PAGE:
We were told that we might one day investigate a location in response to tales about or complaints of paranormal activity. On the other hand, we might choose a project, in which we could investigate one particular aspect of the paranormal world, such as, for example, a wizard who perhaps claims the ability to summon mysterious showers of lentils.

 We were introduced to the basics of how to interview witnesses, and we had a crash course in the psychology of warped perceptions.  We were given careful instruction in health and safety and in the ethical and legal guidelines which we must follow if we ever want to claim we are operating as a part of that organisation.  It was like a complicated version of common sense.  Once the paperwork is done, there seems to be a severely limited field of activity left for the Strictly Scientific Investigator.  I will explain.

Suppose you were investigating a report that every time Mrs Periwinkle switched off her TV at 11.00, she felt a ghostly hand touch hers.  After producing all the correct documentation and having a long chat with Mrs P, you would observe her night time ritual.  According to National Rational’s worldview, you would most likely discover that Mrs P has failed to notice that her voile curtain is charged with static electricity and that it clings to her hand as she stands near it.  This is the kind of result they predict for 99.9% of domestic investigations, and it would indeed be an excellent outcome for the beleaguered Mrs P, who would be able to change her soft furnishings and then operate her TV with confidence.

I am delighted for all the Mrs Ps out there, and proud to be connected, however loosely, to the kind of people who are able to help them.  I agree wholeheartedly that ghostly experiences most often have a mundane source, and that having this made clear is both healthy and desirable.  I still, however, have reservations:

National Rational suggests that natural explanations can be found by listening to the witnesses then examining the environment sensibly.  That presupposes that all phenomena can be easily described or observed.  How would they cope with my Agnes?  Agnes jumped into my head on my first ever night out with the Spirit Fans.  I knew she was there, but it was my individual experience.  Nobody could have seen it or measured it.  Many would not have believed it.  How would they cope with that Nasty Thing still mooching around in my childhood home?  I know, because I have experienced them, that some events do not produce a physical trace we can observe and measure.  I also know that the very act of observation changes the environment we are observing.  If investigators for National Rational only collect tangible, measurable data then they will have many, many successes, but they will also exclude themselves from poking about in a whole raft of other, more subjective phenomena.  Nobody could have put this better than Mrs Essex, who, towards the end of Saturday afternoon exclaimed, ‘So what exactly can we do then?  It looks like we can’t do anything except just sit there watching!’

 All year, I have felt the tension between conflicting world views.  In one world nothing needs to be proven; there are mystical layers of a Spirit World, Mr Spouter and all the little Spouters interpret the unseen for us with unchallenged authority and naughty young men secretly push upturned glasses around scratched tabletops.  It is a world full of wonder and hope for its fun-loving inhabitants.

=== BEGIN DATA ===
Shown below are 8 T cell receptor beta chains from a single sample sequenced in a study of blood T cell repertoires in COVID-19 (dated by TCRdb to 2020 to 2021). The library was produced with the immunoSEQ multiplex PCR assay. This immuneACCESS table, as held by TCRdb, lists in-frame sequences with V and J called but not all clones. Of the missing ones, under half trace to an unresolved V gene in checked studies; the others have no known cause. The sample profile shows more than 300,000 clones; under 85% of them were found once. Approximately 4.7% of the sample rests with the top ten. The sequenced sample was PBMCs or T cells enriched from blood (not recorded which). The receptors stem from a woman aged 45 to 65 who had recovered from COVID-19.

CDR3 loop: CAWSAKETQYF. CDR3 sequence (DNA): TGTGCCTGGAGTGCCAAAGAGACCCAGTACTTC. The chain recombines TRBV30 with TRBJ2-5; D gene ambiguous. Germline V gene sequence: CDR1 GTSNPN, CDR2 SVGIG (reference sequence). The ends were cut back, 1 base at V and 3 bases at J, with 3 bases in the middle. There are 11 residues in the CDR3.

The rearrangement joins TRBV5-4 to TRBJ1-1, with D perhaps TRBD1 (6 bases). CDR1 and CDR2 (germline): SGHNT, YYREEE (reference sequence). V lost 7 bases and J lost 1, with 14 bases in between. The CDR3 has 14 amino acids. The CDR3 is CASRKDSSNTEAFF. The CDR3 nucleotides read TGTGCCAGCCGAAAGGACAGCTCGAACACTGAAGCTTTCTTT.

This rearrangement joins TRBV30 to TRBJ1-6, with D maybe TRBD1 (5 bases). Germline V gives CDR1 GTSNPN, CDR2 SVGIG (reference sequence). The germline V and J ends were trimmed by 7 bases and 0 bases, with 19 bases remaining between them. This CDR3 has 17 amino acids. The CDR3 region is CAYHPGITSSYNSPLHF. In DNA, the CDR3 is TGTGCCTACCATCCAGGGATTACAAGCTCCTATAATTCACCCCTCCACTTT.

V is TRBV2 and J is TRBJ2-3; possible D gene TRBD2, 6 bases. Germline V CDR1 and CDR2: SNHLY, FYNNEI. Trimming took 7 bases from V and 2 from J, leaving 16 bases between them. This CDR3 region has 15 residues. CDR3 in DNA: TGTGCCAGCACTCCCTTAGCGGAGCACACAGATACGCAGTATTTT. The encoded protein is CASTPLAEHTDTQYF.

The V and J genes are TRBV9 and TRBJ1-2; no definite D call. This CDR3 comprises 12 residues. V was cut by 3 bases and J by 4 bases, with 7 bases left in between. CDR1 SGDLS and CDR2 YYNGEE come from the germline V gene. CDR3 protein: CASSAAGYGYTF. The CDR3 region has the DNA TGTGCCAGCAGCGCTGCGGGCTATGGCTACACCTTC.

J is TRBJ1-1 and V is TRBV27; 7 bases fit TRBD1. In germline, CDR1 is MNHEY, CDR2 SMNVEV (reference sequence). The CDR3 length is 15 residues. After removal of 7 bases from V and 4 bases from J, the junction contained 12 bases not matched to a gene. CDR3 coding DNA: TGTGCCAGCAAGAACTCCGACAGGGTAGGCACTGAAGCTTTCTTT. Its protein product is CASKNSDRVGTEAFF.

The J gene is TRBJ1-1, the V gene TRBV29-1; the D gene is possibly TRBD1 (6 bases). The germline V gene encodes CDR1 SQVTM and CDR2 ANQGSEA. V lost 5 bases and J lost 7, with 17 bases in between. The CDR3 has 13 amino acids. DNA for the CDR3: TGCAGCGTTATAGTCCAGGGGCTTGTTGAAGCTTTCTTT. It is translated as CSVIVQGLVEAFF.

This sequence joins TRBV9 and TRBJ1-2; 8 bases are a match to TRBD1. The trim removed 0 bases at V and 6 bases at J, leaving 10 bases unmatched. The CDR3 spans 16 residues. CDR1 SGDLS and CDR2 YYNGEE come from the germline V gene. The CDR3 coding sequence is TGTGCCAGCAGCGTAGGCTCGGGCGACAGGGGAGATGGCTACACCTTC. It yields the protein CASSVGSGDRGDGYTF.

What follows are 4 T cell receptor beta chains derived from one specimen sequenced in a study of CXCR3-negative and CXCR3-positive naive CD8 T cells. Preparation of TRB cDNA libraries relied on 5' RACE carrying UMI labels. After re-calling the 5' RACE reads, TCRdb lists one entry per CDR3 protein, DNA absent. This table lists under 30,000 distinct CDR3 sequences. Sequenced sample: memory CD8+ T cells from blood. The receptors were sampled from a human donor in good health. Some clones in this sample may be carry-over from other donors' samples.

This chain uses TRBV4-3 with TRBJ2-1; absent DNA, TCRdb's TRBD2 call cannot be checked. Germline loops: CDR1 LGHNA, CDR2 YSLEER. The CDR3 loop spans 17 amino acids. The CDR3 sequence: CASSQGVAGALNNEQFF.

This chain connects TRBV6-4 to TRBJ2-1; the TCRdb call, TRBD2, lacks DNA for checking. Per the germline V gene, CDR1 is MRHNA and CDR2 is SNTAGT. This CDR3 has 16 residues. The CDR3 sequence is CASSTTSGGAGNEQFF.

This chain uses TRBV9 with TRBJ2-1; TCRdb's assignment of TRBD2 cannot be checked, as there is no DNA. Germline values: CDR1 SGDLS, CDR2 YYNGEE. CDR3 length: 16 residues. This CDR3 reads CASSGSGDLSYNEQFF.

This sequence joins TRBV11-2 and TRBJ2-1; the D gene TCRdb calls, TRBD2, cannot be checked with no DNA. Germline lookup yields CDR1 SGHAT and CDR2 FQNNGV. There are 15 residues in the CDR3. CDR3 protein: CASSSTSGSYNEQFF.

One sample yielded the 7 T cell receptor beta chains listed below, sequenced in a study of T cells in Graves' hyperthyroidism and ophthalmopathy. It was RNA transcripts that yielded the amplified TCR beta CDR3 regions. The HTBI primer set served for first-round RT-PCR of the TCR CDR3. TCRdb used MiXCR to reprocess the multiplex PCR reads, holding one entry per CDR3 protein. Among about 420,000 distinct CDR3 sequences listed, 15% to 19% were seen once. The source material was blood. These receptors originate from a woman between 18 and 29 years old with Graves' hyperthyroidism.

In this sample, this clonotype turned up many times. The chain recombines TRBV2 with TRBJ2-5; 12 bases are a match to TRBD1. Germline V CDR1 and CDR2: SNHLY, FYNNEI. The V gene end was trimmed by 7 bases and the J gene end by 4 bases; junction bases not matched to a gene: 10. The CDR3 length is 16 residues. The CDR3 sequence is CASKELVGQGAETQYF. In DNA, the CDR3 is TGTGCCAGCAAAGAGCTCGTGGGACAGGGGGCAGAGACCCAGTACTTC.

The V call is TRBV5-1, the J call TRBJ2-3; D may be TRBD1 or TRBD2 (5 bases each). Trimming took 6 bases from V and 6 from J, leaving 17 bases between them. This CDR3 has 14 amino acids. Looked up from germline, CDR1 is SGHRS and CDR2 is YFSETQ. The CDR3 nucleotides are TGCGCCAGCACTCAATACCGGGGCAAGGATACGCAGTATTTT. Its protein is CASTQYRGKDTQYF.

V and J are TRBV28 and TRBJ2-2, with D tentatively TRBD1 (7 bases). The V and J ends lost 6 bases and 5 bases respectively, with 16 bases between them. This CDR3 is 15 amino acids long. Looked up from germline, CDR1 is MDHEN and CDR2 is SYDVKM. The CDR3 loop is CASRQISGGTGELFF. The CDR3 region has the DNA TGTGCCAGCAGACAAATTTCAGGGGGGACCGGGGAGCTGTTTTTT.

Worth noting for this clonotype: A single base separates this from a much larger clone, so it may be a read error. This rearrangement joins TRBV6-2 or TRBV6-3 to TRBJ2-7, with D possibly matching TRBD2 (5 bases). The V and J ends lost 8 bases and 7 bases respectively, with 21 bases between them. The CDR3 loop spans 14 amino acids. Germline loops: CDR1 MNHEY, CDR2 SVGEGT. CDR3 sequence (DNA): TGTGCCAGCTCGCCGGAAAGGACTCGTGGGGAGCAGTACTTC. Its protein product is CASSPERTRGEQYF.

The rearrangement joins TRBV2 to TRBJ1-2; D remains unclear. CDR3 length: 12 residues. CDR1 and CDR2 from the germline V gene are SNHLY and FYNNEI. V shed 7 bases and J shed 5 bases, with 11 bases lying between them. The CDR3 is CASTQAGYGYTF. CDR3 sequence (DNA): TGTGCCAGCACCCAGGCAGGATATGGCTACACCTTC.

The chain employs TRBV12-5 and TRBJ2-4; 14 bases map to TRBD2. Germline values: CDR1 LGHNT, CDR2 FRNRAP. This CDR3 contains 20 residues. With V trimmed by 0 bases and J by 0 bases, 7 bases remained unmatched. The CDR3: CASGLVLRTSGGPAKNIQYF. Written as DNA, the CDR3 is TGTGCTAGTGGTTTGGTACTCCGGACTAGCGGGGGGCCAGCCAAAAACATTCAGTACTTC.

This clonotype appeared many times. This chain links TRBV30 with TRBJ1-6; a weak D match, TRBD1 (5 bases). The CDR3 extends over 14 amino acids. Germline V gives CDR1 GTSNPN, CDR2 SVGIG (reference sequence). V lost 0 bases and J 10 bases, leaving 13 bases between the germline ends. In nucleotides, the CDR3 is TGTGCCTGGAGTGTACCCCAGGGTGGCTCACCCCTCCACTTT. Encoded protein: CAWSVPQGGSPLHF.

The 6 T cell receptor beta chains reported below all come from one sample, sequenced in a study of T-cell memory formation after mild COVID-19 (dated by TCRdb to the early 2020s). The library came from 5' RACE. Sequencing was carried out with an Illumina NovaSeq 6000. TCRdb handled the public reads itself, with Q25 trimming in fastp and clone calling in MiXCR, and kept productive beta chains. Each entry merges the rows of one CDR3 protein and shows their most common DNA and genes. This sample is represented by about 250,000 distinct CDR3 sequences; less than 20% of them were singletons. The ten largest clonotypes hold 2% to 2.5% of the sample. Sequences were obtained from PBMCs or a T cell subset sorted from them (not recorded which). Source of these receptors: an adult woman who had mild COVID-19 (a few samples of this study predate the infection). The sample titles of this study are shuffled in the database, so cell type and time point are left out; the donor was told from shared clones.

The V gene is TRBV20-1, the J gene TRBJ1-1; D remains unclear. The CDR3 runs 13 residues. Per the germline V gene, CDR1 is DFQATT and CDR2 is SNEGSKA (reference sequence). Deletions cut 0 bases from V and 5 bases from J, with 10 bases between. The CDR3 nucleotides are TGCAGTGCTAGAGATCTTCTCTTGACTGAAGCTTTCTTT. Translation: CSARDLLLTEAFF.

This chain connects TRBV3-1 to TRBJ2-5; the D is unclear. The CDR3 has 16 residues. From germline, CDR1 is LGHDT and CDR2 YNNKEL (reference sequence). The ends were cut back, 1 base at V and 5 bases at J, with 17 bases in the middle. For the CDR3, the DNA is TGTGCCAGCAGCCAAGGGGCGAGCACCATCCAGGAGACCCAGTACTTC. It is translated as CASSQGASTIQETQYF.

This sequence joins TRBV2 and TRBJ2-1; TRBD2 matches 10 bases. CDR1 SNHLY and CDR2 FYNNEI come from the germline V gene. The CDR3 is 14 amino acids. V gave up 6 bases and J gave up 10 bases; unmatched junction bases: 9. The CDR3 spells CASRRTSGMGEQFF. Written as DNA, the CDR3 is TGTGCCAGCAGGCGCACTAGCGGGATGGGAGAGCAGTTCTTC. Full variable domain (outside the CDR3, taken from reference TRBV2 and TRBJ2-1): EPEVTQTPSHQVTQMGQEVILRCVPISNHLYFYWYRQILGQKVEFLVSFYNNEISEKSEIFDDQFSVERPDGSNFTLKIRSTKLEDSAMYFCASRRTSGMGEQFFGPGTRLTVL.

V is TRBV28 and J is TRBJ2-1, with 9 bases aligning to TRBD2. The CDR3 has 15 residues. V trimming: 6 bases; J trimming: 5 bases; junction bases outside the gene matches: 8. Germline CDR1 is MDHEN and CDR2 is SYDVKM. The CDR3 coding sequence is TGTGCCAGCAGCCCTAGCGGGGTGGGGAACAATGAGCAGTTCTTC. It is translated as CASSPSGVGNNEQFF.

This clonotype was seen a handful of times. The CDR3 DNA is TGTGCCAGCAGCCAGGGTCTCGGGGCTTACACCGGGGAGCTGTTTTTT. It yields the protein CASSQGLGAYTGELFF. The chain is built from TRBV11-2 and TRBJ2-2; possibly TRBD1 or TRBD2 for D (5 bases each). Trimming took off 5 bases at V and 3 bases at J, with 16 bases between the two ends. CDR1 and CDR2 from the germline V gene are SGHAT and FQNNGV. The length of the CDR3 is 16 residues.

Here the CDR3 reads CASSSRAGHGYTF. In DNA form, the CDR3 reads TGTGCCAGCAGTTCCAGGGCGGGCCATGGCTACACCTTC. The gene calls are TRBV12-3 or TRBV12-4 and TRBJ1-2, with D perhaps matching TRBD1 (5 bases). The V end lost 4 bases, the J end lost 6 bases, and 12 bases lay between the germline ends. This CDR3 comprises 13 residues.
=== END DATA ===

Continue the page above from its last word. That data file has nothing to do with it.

In the other, rational world, the atmosphere is congenial.  Jokes are funnier; the conversation is more interesting.  Apparently paranormal effects generally have natural causes.   The only authority is that which resides in empirical Science.  Unknown entities and ethereal energies may or may not exist, but, whichever way, if they cannot be observed and measured, they just do not count.

At this point I hear an echo from History Land.  Here, the lives of active females over a few thousand years may have been vivid and important, but, until comparatively recently, they just did not count.  If the acts and creations of the females could not meet the criteria of the male context then they were automatically invisible or worthless.  What an odd connection to make.  I did not expect that.

So, there are two starkly different worlds.  I do not want to live completely in either of them.  Talking with some of the Para-types on the course, I started to realise that they did not want this, either.  They were independent thinkers.  Everyone I spoke to had other interests and experiences which went beyond the purist parameters of National Rational’s world view.  They inhabited a middle ground, using empiricist methods when required by circumstances.

 Empiricism is like a motorway system.  It is fast and straight and it goes a long way.  There are, however, whole stretches of Geography quite far away from the motorway.  Sometimes, a b-road is the only route; you just might want to be choosy about which ones you use.
I would like to continue with National Rational.  The weekend taught me that their contribution is a method, not a philosophy.  Methods, you have to learn, then use or not use.  Philosophies, you just have to figure out for yourself.